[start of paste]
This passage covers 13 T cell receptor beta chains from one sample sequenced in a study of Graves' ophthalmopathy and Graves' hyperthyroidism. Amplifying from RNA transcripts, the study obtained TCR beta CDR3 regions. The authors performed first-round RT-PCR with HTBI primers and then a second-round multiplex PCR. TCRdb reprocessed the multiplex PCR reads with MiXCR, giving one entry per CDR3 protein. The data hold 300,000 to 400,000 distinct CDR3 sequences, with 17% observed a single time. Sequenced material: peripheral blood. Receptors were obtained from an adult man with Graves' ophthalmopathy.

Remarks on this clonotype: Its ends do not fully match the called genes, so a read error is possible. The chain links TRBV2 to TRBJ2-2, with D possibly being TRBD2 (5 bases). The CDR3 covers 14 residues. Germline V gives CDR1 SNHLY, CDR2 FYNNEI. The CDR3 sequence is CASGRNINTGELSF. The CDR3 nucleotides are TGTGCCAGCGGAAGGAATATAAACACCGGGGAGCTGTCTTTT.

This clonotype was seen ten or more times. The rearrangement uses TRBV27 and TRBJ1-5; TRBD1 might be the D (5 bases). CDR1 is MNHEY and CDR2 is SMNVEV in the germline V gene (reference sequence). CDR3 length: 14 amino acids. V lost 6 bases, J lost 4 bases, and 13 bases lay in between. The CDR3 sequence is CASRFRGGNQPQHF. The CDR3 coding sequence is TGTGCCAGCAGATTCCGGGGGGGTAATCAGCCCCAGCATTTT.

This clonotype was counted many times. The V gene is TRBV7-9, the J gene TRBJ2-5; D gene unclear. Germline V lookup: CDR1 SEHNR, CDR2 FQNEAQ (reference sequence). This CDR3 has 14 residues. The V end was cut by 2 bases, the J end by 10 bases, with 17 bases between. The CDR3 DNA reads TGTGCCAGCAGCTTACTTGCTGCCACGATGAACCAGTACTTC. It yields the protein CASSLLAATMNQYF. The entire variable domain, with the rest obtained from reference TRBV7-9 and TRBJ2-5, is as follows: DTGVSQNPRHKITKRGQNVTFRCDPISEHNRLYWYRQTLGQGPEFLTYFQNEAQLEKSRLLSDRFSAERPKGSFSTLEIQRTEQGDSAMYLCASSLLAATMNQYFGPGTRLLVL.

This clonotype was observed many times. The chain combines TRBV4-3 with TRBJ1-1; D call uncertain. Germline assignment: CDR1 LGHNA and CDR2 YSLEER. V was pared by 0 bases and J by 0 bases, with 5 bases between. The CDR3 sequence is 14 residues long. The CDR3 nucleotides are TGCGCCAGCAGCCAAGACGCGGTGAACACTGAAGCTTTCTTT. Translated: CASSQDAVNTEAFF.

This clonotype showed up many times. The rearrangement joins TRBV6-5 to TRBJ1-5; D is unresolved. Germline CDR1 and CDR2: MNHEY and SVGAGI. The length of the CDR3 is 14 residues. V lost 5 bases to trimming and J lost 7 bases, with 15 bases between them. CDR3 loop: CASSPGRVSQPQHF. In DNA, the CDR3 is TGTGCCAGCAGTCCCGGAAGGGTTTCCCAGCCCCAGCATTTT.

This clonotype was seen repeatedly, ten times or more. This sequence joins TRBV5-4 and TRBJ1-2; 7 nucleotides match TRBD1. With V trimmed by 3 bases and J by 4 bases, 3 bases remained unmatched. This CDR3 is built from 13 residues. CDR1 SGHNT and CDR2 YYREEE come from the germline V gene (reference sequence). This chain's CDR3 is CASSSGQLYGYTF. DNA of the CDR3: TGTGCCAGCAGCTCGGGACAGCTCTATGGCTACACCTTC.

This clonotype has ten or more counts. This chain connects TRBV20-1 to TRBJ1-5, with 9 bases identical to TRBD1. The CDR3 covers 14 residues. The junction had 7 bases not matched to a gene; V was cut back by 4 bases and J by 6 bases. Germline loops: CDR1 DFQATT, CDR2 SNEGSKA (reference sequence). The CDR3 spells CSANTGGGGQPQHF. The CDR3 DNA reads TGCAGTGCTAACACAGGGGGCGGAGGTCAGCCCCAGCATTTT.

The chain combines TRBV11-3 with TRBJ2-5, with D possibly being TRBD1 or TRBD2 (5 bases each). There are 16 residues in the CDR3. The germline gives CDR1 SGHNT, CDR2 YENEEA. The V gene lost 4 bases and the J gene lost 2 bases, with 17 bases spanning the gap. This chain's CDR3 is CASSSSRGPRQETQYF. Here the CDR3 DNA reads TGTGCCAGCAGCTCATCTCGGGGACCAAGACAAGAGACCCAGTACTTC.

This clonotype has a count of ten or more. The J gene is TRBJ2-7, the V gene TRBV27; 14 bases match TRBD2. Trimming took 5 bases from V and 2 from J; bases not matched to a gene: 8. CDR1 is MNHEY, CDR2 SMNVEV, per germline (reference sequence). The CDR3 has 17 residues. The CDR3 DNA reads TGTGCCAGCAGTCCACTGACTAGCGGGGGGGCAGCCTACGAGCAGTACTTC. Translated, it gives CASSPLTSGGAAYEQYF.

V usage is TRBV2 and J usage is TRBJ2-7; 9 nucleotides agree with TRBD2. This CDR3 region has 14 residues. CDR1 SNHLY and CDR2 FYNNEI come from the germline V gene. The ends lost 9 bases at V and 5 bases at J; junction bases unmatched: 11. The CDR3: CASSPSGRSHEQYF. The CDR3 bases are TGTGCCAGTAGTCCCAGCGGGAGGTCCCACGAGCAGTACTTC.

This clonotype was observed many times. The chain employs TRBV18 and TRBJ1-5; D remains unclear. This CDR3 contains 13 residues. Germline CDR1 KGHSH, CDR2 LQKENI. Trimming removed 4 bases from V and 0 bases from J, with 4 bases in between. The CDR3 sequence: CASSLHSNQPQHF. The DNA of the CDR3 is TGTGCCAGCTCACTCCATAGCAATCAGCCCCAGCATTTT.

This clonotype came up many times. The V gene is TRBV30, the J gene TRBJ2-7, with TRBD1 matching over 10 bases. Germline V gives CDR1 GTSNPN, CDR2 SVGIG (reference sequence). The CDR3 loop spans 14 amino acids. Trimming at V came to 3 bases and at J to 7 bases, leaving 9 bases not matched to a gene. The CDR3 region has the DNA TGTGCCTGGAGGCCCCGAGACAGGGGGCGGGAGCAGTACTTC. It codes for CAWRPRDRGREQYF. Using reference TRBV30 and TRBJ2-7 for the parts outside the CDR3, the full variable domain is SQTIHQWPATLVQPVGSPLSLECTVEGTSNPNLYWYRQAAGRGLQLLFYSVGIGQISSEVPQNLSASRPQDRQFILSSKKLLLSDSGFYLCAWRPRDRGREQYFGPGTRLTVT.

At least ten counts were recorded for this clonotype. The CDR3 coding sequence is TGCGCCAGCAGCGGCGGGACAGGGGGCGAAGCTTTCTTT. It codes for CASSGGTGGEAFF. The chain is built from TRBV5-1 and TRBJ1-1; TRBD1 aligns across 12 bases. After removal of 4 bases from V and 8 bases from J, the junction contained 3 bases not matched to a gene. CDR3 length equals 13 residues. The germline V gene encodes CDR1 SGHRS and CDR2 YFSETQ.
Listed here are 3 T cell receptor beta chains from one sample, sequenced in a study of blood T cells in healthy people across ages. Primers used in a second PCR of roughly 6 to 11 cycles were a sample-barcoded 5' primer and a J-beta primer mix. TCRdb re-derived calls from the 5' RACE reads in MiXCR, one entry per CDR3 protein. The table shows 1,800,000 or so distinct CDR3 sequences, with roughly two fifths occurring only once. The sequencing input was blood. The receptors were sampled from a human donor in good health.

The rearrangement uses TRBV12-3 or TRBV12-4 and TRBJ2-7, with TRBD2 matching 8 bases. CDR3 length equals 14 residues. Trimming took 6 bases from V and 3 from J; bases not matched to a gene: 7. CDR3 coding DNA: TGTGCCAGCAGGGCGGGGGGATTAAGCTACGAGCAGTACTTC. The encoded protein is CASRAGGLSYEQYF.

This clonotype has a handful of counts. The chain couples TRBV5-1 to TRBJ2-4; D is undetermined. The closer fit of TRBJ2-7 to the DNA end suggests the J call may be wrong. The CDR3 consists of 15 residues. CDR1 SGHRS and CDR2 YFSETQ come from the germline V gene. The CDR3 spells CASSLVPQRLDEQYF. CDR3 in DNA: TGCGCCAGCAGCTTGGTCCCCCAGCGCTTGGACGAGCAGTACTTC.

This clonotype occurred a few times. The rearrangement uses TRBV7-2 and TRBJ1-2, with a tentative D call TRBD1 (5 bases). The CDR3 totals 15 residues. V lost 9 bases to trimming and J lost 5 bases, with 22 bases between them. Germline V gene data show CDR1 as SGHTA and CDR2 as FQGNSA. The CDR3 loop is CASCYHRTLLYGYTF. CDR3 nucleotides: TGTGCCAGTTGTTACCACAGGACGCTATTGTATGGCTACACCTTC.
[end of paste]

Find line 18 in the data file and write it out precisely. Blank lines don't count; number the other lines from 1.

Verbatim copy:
This clonotype occurred a few times. The rearrangement uses TRBV7-2 and TRBJ1-2, with a tentative D call TRBD1 (5 bases). The CDR3 totals 15 residues. V lost 9 bases to trimming and J lost 5 bases, with 22 bases between them. Germline V gene data show CDR1 as SGHTA and CDR2 as FQGNSA. The CDR3 loop is CASCYHRTLLYGYTF. CDR3 nucleotides: TGTGCCAGTTGTTACCACAGGACGCTATTGTATGGCTACACCTTC.